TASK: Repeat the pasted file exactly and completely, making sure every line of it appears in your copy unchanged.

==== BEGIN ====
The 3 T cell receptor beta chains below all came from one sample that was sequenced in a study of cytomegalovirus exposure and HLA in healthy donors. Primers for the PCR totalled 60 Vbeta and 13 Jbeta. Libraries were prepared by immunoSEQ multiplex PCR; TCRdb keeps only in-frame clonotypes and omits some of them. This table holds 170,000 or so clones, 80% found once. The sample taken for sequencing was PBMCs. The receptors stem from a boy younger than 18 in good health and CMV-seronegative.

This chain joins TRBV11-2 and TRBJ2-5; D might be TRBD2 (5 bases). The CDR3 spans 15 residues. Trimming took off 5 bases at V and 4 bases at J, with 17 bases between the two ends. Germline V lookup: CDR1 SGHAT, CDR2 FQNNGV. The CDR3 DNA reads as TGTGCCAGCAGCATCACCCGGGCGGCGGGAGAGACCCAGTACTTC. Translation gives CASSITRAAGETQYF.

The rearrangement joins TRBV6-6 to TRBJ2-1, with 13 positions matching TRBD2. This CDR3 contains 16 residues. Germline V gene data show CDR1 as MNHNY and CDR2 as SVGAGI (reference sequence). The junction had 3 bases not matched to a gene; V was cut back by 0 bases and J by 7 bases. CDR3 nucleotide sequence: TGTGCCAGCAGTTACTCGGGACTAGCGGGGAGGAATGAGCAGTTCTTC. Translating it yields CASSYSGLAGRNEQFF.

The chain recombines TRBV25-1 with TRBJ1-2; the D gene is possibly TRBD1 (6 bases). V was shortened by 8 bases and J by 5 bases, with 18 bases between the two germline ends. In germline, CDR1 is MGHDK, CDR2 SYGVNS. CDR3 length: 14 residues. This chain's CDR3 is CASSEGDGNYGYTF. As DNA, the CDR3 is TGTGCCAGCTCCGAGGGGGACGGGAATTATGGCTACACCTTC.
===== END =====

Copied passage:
The 3 T cell receptor beta chains below all came from one sample that was sequenced in a study of cytomegalovirus exposure and HLA in healthy donors. Primers for the PCR totalled 60 Vbeta and 13 Jbeta. Libraries were prepared by immunoSEQ multiplex PCR; TCRdb keeps only in-frame clonotypes and omits some of them. This table holds 170,000 or so clones, 80% found once. The sample taken for sequencing was PBMCs. The receptors stem from a boy younger than 18 in good health and CMV-seronegative.

This chain joins TRBV11-2 and TRBJ2-5; D might be TRBD2 (5 bases). The CDR3 spans 15 residues. Trimming took off 5 bases at V and 4 bases at J, with 17 bases between the two ends. Germline V lookup: CDR1 SGHAT, CDR2 FQNNGV. The CDR3 DNA reads as TGTGCCAGCAGCATCACCCGGGCGGCGGGAGAGACCCAGTACTTC. Translation gives CASSITRAAGETQYF.

The rearrangement joins TRBV6-6 to TRBJ2-1, with 13 positions matching TRBD2. This CDR3 contains 16 residues. Germline V gene data show CDR1 as MNHNY and CDR2 as SVGAGI (reference sequence). The junction had 3 bases not matched to a gene; V was cut back by 0 bases and J by 7 bases. CDR3 nucleotide sequence: TGTGCCAGCAGTTACTCGGGACTAGCGGGGAGGAATGAGCAGTTCTTC. Translating it yields CASSYSGLAGRNEQFF.

The chain recombines TRBV25-1 with TRBJ1-2; the D gene is possibly TRBD1 (6 bases). V was shortened by 8 bases and J by 5 bases, with 18 bases between the two germline ends. In germline, CDR1 is MGHDK, CDR2 SYGVNS. CDR3 length: 14 residues. This chain's CDR3 is CASSEGDGNYGYTF. As DNA, the CDR3 is TGTGCCAGCTCCGAGGGGGACGGGAATTATGGCTACACCTTC.